Retail Excellence Ireland (REI) has revealed that employer costs have increased by over €1 billion annually since the beginning of the economic crisis.
The news comes from a report commissioned by REI from DKM Economic Consultants to quantify the costs for employers of measures introduced throughout the period of austerity.
The report analysed the costs associated with changed overseen by the Government, including the abolition of the redundancy rebate, changes to illness benefits, employer’s PRSI reverted to 8.5% for some Class A workers and the abolition of employer PRSI relief on employer pension contributions for employees.
It also examined the consequences of the treatment of owner managers and the self-employed versus the employed.
REI chief executive David Fitzsimons commented, “Employers, over 90% of whom are SMEs, have taken major and significant cost hits over the period of austerity while also grappling with an unprecedented collapse in consumer demand.
“The cost of this burden transfer from the Department of Social Protection, in particular, is why the Irish Retail Industry is so sensitive to talk of additional compulsory State-mandated employment cost increases,” he said.
Fitzsimons also explained that the €1 billion plus financial ‘hit’ has also deeply affected the cost environment in which Irish retailers operate and explains why growth in Retail has been relatively soft compared to other sectors.
Annette Hughes, Director of DKM Economic Consultants, acknowledged that all segments of Irish society have been affected by austerity, but noted, “The specific analysis contained in this report illustrates the considerable employment cost burden passed on to employers, including the self-employed, as a result of austerity measures, which is estimated in a full year to be in the region of €1 billion.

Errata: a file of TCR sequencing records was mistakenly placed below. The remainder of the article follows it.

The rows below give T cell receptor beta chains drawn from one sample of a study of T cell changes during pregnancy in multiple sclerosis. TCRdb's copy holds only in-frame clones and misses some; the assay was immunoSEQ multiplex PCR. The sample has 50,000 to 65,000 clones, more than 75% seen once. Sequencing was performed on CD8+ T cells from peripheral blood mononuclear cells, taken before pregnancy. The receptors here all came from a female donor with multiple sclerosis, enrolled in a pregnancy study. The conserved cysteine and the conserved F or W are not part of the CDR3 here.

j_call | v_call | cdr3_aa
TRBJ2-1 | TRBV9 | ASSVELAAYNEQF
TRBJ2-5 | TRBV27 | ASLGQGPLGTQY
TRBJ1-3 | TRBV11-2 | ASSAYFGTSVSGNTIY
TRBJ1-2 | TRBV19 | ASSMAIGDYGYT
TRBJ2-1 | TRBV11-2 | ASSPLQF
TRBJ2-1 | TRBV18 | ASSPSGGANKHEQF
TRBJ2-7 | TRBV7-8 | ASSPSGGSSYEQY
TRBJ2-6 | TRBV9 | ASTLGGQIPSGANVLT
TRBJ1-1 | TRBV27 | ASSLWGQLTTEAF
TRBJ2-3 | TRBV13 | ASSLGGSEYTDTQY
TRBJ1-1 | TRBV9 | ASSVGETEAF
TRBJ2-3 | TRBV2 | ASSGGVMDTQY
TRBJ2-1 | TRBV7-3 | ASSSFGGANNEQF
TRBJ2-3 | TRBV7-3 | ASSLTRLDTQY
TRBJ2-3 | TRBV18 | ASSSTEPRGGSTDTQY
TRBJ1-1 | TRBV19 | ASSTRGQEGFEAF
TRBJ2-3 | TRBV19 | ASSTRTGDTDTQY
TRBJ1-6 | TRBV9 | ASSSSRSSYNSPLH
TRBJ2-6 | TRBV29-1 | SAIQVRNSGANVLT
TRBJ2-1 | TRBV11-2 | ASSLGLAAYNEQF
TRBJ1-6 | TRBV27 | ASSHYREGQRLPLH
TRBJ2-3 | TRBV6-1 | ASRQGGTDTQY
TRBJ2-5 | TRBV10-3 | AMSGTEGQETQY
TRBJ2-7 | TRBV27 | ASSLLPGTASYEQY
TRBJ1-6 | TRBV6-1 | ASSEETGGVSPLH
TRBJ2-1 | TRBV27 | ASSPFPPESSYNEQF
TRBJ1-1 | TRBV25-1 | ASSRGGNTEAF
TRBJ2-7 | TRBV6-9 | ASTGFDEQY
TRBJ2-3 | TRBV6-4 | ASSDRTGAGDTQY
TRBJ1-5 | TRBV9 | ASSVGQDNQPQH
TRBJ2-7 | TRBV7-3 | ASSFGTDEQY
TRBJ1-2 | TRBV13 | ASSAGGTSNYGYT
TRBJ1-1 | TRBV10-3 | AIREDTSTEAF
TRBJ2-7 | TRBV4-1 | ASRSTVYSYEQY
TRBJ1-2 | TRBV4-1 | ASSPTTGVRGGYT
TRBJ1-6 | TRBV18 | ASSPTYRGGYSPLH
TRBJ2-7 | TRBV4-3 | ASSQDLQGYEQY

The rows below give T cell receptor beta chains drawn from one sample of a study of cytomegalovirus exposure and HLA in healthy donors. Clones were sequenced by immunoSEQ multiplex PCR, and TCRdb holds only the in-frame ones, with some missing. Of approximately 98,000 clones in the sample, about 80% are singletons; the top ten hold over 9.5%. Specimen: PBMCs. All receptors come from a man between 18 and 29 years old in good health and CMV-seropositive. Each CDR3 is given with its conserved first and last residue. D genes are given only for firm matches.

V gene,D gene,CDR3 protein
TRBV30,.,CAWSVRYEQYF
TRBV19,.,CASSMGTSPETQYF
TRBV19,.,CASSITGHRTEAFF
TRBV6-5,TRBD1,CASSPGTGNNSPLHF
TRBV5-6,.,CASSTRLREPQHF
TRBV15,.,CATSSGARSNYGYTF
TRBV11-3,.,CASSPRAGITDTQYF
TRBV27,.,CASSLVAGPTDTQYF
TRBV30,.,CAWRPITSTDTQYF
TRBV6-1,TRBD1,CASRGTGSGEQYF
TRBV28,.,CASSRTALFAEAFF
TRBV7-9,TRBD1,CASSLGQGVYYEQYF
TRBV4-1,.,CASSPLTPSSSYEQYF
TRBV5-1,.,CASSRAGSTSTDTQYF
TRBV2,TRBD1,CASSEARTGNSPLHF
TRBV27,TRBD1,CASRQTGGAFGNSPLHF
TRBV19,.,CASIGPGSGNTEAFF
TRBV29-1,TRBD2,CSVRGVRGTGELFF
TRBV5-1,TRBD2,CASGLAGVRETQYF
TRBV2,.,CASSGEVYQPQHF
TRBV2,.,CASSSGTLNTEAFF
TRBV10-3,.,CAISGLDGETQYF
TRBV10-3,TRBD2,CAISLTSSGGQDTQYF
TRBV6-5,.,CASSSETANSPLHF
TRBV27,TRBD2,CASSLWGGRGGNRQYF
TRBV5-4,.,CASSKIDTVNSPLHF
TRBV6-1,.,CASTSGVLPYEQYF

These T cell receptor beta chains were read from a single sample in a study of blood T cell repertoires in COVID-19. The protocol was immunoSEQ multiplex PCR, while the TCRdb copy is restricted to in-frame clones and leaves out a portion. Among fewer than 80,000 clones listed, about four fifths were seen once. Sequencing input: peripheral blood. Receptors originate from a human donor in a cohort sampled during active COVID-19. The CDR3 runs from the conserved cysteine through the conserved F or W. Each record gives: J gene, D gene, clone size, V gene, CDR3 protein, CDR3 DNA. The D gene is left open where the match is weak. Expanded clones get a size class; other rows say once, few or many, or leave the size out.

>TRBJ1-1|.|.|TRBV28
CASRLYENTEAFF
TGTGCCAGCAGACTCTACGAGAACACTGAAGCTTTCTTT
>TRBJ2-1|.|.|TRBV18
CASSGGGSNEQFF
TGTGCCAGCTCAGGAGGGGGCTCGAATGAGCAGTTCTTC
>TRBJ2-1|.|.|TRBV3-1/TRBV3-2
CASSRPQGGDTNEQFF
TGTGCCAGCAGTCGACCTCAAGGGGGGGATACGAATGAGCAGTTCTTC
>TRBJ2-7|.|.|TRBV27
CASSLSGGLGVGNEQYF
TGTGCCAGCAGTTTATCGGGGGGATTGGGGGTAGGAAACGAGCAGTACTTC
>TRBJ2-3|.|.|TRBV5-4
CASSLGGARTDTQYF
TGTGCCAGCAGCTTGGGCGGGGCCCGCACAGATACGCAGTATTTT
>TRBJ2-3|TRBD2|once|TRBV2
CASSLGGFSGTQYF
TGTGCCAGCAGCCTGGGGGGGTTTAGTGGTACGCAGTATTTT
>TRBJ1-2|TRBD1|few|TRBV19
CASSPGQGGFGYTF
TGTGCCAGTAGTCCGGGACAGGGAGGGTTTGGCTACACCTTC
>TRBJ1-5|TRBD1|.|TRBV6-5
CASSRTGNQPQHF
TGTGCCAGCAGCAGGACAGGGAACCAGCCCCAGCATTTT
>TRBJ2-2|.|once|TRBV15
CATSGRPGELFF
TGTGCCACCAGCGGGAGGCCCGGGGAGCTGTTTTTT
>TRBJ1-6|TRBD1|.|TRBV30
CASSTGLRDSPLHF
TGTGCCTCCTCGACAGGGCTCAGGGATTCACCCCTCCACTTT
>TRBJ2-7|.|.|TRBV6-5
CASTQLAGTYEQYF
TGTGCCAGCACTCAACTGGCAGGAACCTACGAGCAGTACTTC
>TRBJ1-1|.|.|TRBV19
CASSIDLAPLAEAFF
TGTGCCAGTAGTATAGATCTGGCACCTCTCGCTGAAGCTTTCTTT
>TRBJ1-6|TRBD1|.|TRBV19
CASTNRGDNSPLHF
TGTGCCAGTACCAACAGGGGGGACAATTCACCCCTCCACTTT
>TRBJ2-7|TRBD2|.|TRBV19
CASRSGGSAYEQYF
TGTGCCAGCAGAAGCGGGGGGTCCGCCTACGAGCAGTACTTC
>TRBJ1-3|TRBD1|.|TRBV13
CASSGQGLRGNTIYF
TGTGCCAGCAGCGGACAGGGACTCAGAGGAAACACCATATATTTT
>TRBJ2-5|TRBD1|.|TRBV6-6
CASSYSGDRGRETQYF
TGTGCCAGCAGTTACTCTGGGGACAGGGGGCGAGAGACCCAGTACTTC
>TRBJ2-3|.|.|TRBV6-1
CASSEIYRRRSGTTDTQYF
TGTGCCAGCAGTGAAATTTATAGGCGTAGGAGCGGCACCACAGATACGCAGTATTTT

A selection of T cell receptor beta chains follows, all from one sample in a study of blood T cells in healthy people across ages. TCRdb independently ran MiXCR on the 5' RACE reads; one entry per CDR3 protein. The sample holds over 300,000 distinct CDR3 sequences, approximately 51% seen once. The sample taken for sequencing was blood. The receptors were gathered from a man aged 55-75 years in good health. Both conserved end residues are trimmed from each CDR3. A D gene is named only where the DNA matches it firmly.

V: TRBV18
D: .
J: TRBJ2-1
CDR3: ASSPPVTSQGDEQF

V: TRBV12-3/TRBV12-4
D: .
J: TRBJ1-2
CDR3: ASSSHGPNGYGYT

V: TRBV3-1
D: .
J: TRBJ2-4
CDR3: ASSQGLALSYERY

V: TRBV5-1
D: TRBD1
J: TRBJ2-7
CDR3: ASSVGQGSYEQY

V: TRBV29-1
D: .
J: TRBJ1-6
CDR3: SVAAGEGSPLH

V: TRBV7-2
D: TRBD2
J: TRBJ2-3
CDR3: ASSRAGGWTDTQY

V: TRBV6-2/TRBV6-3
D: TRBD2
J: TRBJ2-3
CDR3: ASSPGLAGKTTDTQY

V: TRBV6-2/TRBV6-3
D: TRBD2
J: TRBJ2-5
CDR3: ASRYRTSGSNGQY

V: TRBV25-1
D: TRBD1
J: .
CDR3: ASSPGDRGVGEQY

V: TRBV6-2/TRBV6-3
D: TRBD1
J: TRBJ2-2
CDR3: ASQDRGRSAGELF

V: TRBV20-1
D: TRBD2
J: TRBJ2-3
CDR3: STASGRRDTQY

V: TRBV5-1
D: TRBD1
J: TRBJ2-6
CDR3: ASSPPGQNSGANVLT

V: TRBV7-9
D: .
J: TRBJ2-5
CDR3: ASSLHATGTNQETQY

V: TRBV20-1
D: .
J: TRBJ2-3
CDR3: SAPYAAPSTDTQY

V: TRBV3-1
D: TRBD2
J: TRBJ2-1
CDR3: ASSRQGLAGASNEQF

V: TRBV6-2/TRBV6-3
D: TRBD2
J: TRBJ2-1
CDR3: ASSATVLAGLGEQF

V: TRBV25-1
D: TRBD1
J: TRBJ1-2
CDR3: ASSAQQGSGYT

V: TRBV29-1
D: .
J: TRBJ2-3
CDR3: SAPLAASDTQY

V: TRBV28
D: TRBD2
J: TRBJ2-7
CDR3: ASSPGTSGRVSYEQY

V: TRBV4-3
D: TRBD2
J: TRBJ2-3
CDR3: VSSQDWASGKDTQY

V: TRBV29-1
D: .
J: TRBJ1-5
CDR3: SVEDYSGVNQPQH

“The burden has been particularly harsh for small-scale enterprises, which include many sole traders/self-employed, as the analysis estimates that the latter group suffered over one-half of the costs transferred to employers,” she explained.
As the Government begins planning Budget 2016, REI says that the Department of Social Protection and Finance must recognise the broader macroeconomic climate in which domestic industry operates, and that microeconomic jobs incentives schemes cannot overcome the cost burden being passed on to employers preventing them from creating employment.
“The Irish Retail Industry needs practical measures that reduce employment costs and support employment. This is why retailers and other SMEs look askance at talk of pay increases to the Public Sector, the cost of which roughly mirror the employment cost increases taken on by employers over the course of the economic crisis,” Fitzsimons concluded.
© 2015 - Checkout Magazine by Jenny Whelan.